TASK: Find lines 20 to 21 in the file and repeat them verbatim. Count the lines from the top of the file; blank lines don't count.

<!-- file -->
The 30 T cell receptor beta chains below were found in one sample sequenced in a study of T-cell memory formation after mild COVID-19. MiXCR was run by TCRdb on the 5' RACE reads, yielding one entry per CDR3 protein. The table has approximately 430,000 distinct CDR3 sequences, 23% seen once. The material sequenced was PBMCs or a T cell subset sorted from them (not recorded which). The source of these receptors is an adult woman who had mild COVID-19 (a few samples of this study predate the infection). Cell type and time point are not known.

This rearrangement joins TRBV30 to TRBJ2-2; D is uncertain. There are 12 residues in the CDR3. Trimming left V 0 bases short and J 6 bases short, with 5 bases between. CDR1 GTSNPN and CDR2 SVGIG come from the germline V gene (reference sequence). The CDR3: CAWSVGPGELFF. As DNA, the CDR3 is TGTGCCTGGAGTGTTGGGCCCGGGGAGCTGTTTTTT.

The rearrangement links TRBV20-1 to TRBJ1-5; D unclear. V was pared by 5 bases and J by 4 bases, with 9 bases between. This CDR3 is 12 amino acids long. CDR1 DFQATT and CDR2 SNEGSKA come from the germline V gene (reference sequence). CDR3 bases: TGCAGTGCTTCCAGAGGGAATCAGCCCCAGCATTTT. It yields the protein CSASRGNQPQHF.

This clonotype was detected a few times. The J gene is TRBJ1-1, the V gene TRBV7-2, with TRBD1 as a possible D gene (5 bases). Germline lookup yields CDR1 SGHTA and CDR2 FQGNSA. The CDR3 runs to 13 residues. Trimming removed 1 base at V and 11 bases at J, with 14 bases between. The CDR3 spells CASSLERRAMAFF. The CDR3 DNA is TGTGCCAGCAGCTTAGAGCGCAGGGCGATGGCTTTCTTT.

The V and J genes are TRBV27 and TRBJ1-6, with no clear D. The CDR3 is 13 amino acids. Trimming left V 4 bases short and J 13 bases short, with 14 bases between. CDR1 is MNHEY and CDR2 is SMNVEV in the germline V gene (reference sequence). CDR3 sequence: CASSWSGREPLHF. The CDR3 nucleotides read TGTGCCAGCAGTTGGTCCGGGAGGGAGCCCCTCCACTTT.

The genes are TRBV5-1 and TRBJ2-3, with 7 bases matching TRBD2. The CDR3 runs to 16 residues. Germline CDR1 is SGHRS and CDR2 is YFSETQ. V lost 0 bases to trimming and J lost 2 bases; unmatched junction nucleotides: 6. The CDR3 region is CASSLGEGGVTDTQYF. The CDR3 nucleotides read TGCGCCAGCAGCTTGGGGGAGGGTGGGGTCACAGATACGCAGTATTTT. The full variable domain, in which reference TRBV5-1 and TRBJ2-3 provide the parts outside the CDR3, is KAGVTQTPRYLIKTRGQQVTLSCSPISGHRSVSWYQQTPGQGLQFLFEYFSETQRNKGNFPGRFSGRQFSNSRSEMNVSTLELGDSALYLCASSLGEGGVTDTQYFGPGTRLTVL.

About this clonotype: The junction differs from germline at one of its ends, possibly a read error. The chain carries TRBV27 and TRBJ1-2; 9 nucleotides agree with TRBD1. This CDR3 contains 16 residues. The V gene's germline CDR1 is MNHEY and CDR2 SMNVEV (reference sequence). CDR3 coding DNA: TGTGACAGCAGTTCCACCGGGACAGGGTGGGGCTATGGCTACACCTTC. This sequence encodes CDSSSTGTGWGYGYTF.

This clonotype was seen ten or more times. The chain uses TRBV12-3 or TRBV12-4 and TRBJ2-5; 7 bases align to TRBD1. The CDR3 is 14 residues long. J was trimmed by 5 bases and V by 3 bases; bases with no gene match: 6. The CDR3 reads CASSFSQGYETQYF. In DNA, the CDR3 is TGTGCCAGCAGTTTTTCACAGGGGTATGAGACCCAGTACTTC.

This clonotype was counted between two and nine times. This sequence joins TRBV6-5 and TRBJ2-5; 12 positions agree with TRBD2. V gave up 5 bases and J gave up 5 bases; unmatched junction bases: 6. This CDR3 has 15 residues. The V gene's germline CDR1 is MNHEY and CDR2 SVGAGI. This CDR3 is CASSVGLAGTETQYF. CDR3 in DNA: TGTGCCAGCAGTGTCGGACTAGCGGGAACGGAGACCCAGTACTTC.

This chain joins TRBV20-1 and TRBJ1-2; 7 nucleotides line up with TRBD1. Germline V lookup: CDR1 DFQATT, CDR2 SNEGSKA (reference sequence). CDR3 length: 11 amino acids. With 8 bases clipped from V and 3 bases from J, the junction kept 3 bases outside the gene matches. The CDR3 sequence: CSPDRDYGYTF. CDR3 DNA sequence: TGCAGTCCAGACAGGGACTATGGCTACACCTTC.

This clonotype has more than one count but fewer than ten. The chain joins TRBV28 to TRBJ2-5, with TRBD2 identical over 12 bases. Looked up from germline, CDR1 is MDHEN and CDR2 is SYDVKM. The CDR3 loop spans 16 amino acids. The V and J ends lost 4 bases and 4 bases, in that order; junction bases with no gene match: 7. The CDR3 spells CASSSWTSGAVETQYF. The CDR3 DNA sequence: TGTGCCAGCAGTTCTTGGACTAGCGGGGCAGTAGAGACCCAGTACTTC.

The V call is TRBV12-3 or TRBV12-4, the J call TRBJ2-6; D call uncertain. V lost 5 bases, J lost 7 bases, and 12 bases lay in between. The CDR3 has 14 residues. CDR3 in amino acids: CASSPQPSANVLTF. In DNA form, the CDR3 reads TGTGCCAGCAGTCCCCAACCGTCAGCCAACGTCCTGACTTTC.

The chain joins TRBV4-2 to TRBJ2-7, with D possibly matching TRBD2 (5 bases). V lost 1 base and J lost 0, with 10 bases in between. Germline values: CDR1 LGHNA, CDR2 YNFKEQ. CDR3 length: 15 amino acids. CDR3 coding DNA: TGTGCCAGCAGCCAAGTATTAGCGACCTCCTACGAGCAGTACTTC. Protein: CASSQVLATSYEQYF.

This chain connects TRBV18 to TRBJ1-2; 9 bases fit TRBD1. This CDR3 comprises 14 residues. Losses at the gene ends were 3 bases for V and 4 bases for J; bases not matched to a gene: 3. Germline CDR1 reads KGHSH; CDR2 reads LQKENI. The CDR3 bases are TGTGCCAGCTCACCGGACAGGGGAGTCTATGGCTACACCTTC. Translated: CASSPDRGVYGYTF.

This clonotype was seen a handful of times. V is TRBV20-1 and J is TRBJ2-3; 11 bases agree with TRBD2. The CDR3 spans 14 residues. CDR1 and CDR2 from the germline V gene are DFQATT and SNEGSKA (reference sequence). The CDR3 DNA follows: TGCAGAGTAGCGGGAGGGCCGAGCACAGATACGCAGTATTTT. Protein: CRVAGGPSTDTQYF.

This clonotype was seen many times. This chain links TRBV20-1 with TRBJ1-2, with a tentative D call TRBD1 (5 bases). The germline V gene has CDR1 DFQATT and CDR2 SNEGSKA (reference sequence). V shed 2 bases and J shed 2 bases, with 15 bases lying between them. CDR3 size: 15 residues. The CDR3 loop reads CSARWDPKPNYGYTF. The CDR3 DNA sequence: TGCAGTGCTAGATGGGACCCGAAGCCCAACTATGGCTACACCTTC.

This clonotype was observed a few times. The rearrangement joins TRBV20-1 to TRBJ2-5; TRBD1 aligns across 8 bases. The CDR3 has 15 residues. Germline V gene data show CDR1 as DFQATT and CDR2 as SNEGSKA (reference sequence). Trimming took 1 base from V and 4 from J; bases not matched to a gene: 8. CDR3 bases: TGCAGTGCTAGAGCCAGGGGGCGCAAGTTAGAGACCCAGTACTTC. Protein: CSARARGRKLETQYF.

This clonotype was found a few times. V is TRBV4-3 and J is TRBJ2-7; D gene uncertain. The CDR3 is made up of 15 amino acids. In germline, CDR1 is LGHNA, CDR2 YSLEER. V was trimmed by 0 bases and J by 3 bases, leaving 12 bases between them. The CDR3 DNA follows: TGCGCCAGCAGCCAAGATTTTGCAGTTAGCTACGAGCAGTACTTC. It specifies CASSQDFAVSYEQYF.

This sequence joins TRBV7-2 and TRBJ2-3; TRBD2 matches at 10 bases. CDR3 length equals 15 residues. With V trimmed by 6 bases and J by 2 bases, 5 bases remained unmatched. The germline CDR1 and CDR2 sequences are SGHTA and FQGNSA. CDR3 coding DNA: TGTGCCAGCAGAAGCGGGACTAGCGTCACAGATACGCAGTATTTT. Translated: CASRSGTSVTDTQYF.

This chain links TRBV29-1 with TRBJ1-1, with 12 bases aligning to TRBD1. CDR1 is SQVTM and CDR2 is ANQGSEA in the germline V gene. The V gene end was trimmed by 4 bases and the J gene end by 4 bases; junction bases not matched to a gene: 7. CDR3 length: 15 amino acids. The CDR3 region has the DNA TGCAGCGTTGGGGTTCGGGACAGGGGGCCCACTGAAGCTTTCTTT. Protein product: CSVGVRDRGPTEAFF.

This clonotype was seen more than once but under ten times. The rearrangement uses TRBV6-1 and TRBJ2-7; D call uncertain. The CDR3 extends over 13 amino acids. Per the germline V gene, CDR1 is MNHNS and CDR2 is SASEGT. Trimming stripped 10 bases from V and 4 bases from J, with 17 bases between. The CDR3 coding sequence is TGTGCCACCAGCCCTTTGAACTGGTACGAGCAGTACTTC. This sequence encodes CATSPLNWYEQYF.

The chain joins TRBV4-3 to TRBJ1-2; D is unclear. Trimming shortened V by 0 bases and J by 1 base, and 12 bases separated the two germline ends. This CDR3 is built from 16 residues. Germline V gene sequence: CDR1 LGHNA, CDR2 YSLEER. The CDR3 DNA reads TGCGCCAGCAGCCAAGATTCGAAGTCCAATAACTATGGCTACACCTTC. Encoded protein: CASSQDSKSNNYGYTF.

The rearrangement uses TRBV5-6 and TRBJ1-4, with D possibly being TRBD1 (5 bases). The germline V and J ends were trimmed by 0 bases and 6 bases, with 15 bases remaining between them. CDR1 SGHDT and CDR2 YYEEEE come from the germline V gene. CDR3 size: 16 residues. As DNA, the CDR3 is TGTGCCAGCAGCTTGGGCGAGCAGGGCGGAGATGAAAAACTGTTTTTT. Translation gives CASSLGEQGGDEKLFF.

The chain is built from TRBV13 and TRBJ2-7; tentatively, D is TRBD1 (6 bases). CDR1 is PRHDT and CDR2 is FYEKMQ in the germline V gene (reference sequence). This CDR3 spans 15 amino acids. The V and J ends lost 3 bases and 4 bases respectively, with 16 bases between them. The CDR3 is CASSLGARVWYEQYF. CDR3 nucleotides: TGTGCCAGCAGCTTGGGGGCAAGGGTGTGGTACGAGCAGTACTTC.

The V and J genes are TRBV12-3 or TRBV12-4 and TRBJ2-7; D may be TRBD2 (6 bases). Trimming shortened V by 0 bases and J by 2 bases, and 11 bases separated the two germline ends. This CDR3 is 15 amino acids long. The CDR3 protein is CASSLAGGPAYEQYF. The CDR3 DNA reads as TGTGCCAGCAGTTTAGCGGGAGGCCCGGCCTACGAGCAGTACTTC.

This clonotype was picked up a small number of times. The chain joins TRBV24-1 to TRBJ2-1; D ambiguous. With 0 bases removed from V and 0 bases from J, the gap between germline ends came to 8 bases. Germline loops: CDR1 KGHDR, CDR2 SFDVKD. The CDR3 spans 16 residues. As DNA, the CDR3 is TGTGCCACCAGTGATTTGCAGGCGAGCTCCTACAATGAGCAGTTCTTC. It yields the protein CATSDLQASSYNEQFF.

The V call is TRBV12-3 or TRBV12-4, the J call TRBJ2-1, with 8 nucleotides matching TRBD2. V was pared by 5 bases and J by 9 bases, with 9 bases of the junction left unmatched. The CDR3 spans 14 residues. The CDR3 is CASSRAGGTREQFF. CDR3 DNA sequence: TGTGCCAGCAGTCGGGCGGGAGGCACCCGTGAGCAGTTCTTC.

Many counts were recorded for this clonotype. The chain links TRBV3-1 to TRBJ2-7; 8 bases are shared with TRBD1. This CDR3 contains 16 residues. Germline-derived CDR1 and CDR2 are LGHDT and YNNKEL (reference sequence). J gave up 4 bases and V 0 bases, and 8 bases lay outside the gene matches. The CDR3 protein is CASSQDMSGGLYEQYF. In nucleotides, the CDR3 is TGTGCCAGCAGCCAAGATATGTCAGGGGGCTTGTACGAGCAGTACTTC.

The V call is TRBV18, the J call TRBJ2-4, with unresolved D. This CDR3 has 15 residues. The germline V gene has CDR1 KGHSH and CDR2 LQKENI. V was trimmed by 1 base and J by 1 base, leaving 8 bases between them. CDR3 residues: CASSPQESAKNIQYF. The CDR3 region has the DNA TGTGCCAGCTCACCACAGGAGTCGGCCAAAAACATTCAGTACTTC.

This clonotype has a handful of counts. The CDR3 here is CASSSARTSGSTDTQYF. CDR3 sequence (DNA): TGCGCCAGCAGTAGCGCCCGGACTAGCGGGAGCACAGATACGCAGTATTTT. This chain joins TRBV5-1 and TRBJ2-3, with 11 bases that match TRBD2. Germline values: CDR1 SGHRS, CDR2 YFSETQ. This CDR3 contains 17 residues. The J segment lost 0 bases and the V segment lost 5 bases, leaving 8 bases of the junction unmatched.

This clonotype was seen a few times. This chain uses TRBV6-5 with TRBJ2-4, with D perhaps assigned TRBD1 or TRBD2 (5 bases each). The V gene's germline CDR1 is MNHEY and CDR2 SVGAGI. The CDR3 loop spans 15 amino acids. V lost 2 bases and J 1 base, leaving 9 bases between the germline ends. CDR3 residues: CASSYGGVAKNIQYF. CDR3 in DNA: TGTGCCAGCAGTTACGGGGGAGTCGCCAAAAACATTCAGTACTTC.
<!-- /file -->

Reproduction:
This chain links TRBV29-1 with TRBJ1-1, with 12 bases aligning to TRBD1. CDR1 is SQVTM and CDR2 is ANQGSEA in the germline V gene. The V gene end was trimmed by 4 bases and the J gene end by 4 bases; junction bases not matched to a gene: 7. CDR3 length: 15 amino acids. The CDR3 region has the DNA TGCAGCGTTGGGGTTCGGGACAGGGGGCCCACTGAAGCTTTCTTT. Protein product: CSVGVRDRGPTEAFF.

This clonotype was seen more than once but under ten times. The rearrangement uses TRBV6-1 and TRBJ2-7; D call uncertain. The CDR3 extends over 13 amino acids. Per the germline V gene, CDR1 is MNHNS and CDR2 is SASEGT. Trimming stripped 10 bases from V and 4 bases from J, with 17 bases between. The CDR3 coding sequence is TGTGCCACCAGCCCTTTGAACTGGTACGAGCAGTACTTC. This sequence encodes CATSPLNWYEQYF.